Outstanding read. The individual characters come super more rueber and before the mental eye run off the book than film proper. For people, which do not only believe in the things those it see can, must. Much pleasure.

I’m not sure what a "Hoer" book is (it sounds a bit like a Long Island working girl), but the final words, "Much pleasure" are enough to give me that momentary reprieve from literary self-loathing I crave.

Yet despite my own pleasure, the phrase Recommend the money to save! (complete with exclamation point) from the one-star review keeps creeping back into my brain and, let’s face it, it’s my own goddamn fault for translating the sucker in the first place.

The saving grace here is something that all of us who have managed to get into print have to remember:  we have reviews.

Good or bad, it’s truly a wonderful thing that we have reviews at all, and I’ll take a bad review any day over not being published at all.  A bad review is proof that I’ve made it.  A bad review in German is proof that I’ve REALLY made it, because I can thank my lucky stars that people in Germany are actually reading my book.  In fact, I just got a royalty check from that amazing country, so you definitely won’t hear me complaining.

So, go ahead, bring on those bad reviews.  Because no matter what they say, I know I am blessed to be doing what I love………..

So now, for the writers in the crowd, it’s your turn.  Post a Bablefish translation of your favorite review, good or bad.  I just love to read those things.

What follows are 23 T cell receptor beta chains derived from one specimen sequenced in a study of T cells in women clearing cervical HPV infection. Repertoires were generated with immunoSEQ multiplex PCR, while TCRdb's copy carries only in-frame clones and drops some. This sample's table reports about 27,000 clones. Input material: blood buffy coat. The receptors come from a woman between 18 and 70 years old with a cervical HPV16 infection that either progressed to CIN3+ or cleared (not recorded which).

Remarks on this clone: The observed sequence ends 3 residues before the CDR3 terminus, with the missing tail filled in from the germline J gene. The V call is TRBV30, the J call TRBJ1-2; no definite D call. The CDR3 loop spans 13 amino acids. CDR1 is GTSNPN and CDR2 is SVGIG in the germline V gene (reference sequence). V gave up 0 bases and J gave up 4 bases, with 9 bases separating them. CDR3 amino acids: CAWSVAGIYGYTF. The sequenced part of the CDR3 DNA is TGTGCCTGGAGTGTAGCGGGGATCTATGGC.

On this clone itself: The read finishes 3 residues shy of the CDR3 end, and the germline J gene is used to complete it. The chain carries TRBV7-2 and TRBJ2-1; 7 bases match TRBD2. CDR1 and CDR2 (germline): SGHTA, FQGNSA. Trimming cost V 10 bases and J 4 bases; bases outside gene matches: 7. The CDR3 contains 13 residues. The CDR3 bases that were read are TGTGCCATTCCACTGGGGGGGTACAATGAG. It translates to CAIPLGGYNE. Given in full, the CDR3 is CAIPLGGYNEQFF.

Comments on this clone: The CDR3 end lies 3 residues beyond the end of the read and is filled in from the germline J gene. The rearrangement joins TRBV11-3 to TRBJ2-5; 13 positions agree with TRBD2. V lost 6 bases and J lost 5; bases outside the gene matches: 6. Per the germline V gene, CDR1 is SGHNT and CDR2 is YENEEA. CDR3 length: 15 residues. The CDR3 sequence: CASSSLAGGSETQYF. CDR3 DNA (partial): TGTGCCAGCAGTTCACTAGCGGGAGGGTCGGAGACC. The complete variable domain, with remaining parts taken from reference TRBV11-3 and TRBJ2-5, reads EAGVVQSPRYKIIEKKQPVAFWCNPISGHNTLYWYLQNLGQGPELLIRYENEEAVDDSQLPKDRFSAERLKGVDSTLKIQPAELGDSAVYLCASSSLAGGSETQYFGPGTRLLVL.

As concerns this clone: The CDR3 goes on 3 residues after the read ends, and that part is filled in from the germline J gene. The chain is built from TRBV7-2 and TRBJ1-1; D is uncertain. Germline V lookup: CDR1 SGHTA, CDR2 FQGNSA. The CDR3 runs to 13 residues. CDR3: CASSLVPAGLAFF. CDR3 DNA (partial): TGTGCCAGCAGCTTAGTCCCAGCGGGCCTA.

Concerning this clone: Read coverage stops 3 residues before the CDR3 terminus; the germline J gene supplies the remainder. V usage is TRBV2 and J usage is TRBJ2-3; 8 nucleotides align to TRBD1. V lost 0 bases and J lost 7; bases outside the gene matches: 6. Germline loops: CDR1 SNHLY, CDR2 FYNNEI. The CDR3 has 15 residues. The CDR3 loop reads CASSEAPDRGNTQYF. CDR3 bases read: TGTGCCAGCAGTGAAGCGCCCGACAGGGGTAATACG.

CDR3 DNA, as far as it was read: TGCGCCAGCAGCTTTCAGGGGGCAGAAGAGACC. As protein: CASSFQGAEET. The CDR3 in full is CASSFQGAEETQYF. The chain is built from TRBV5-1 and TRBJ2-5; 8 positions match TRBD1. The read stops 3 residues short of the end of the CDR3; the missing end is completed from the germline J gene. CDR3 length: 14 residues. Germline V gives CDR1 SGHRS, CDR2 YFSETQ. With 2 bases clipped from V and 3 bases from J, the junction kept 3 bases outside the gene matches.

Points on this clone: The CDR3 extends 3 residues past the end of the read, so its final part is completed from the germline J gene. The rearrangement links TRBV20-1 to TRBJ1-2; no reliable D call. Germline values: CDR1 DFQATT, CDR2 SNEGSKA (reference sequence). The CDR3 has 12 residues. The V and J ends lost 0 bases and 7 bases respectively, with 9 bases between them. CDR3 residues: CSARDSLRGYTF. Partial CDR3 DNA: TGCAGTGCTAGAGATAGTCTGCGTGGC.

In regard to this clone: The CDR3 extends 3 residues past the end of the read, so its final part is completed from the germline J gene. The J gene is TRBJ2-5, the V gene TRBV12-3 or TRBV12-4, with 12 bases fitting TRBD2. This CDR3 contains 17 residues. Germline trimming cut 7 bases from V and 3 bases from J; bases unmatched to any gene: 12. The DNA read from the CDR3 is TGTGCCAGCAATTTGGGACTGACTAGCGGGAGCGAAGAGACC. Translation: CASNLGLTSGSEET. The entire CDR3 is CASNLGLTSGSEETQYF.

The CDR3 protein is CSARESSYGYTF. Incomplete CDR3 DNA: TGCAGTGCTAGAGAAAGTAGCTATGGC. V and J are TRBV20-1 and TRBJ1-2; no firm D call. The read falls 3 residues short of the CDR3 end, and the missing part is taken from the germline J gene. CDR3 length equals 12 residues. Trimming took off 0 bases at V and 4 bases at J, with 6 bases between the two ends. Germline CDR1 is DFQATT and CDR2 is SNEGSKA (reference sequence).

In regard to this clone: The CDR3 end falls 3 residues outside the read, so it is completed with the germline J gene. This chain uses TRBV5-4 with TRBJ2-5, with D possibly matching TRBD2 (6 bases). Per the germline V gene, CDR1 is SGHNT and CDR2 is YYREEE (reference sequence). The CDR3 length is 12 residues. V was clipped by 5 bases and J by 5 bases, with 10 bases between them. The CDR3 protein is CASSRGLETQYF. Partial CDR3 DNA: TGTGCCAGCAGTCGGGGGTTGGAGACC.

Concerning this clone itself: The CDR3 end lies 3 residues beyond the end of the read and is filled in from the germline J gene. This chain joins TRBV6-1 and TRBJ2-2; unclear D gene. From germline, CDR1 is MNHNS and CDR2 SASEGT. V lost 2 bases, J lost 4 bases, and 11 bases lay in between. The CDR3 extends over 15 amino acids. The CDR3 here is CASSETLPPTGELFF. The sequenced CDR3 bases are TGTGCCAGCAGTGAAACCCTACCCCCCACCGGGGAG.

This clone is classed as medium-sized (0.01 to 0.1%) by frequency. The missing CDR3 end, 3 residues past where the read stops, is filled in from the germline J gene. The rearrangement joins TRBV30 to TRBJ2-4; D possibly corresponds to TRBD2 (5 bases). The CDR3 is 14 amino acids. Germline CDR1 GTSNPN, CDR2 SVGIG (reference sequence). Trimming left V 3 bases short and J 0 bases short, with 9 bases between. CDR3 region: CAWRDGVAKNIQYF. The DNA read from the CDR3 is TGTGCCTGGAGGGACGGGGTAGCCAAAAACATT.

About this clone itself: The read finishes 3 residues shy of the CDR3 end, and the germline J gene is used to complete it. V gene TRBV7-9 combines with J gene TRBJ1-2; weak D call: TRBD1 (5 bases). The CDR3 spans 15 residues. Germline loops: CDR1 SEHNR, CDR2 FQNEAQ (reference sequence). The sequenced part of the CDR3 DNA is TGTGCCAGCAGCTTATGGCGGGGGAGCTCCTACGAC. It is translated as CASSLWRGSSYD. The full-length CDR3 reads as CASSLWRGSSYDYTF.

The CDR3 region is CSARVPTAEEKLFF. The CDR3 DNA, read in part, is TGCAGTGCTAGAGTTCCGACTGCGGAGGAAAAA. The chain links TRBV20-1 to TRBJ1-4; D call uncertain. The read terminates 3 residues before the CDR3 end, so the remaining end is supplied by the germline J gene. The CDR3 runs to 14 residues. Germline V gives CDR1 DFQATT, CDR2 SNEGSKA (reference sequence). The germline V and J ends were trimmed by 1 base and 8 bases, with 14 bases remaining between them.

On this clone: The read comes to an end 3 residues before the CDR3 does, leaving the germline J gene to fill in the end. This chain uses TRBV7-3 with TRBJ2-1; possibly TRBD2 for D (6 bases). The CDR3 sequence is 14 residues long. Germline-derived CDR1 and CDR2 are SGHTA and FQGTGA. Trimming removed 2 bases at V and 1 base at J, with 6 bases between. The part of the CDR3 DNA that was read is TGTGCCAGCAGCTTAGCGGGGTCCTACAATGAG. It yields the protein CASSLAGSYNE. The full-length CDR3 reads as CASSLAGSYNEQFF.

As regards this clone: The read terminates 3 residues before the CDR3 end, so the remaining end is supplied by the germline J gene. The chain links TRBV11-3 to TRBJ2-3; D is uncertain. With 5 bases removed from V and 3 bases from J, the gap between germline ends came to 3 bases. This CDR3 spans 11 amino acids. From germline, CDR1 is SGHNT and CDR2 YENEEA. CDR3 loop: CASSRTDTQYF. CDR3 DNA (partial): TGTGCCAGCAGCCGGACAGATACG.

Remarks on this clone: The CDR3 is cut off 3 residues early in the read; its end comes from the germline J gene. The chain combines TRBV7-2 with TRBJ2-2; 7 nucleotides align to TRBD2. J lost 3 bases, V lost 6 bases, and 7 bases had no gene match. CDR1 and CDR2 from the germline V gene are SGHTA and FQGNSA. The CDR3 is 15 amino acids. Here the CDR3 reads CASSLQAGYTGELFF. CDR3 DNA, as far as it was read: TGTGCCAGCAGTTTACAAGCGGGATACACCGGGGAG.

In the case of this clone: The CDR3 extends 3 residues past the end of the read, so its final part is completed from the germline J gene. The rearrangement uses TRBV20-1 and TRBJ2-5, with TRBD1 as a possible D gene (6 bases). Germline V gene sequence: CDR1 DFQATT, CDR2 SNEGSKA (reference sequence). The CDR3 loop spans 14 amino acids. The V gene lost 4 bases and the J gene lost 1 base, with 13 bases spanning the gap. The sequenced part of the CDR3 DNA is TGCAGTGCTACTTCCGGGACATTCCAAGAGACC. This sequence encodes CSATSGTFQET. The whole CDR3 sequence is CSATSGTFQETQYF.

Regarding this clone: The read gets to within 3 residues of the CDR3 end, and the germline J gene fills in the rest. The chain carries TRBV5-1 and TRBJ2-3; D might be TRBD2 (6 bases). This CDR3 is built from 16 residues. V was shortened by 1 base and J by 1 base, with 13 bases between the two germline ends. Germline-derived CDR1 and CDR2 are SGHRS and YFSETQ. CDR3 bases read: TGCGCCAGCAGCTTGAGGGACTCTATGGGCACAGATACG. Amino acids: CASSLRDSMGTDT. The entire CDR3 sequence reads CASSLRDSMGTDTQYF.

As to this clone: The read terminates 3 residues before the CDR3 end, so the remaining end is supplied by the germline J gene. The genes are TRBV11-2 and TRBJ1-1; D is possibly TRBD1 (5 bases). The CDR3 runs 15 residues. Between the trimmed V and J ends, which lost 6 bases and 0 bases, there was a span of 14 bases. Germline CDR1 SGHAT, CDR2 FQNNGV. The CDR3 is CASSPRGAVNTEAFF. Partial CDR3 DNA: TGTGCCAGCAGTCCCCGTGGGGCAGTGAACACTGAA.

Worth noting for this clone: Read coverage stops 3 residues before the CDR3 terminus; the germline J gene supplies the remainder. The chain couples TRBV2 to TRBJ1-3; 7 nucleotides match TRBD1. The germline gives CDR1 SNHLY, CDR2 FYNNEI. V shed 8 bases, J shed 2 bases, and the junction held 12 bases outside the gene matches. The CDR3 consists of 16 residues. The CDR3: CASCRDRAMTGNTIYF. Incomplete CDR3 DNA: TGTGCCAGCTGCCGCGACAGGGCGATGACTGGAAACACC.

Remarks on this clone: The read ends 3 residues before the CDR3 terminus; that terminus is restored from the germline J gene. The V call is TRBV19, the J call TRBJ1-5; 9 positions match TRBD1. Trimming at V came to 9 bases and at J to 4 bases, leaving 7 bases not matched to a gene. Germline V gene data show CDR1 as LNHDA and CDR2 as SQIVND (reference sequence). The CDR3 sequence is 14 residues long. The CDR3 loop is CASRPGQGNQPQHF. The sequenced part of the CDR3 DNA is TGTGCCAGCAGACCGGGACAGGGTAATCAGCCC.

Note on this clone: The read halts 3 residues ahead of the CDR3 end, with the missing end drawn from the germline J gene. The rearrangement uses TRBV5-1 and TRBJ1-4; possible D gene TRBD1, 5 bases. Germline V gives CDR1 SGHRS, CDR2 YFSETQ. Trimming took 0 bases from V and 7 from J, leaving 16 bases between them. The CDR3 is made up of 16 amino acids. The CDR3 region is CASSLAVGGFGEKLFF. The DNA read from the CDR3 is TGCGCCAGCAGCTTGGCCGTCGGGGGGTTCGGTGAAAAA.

Oh, and while I’m here, I guess I should plug KISS HER GOODBYE, which was released in mass market paperback here in the U.S. yesterday and can be found at your favorite bookstores and, I’m told, your local Walmart.

I guess I should brace myself for more reviews…

25 thoughts on “Lost in Translation

  1. J.D. Rhoades

    From a German website’s review of THE DEVIL’S RIGHT HAND:

    A real cauldron of people and entanglements, the author presents the reader there, without author or the reader to lose. Funny is it, and with mild hand, inconspicuous but serve. If the book also offers voltage, Thrillerburleske showpiece this is his humor. All scenes are a bit absurd oversubscribed. The political finger is not demonstrative collected; something which makes it easily makes the reader to overlook the fact that an author writes, his gaze firmly on the social reality of its persons.

    Reply
  2. Mark Terry

    In general, and I can say this because my books were more often ignored than reviewed, that it’s better to be reviewed negatively than not be reviewed at all.

    My question, one I ask myself regularly, is: why am I skeptical of the praise and accepting of the criticism?

    Reply
  3. Jim Winter

    During my brief run as an allegedly published author, I was told a positive review moves 20 copies, a bad one moves 5, and no review…

    Well, I’d rather have the bad review. At least I don’t have to read it.

    Reply
  4. Wilfred Bereswill

    I’ve always believed that we don’t truly know how we’ll react to any given situation until we face it. I’m not sure I’m looking forward to this aspect of the writing life, but if you’re getting reviews, at least people are reading what you wrote and that’s a good thing.

    Reply
  5. Rob Gregory Browne

    krimileser, thanks for the translation. Perhaps the next time I find a one-star review in German and I’m feeling particularly masochistic, I’ll seek you out for a proper translation…